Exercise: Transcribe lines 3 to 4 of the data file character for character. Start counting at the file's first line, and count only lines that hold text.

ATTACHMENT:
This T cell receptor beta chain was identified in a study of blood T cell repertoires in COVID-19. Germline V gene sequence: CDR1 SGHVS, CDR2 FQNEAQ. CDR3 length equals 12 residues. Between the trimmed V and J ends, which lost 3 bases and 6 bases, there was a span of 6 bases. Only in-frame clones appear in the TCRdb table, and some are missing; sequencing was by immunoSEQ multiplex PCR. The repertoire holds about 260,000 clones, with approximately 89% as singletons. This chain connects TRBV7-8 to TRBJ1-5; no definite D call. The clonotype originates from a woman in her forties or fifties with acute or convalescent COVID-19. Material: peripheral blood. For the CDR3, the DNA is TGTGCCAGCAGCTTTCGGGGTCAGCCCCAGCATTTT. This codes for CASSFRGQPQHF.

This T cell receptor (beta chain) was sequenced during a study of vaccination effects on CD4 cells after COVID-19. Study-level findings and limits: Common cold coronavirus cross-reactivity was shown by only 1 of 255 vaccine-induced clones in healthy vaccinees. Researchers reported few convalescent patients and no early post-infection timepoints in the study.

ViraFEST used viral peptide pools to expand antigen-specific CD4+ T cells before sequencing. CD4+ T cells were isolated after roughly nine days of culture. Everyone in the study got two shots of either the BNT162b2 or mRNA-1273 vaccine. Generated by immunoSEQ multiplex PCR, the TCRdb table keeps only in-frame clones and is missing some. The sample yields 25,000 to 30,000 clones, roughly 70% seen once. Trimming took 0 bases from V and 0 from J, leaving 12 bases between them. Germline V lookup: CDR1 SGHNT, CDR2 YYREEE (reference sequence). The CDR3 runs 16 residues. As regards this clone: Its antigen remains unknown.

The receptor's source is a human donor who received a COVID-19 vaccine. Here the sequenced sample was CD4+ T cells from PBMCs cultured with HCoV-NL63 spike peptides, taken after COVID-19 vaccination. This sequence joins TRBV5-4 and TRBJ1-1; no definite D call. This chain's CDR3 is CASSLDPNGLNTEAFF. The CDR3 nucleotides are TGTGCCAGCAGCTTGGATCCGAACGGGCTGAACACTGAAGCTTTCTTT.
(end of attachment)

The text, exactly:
ViraFEST used viral peptide pools to expand antigen-specific CD4+ T cells before sequencing. CD4+ T cells were isolated after roughly nine days of culture. Everyone in the study got two shots of either the BNT162b2 or mRNA-1273 vaccine. Generated by immunoSEQ multiplex PCR, the TCRdb table keeps only in-frame clones and is missing some. The sample yields 25,000 to 30,000 clones, roughly 70% seen once. Trimming took 0 bases from V and 0 from J, leaving 12 bases between them. Germline V lookup: CDR1 SGHNT, CDR2 YYREEE (reference sequence). The CDR3 runs 16 residues. As regards this clone: Its antigen remains unknown.

The receptor's source is a human donor who received a COVID-19 vaccine. Here the sequenced sample was CD4+ T cells from PBMCs cultured with HCoV-NL63 spike peptides, taken after COVID-19 vaccination. This sequence joins TRBV5-4 and TRBJ1-1; no definite D call. This chain's CDR3 is CASSLDPNGLNTEAFF. The CDR3 nucleotides are TGTGCCAGCAGCTTGGATCCGAACGGGCTGAACACTGAAGCTTTCTTT.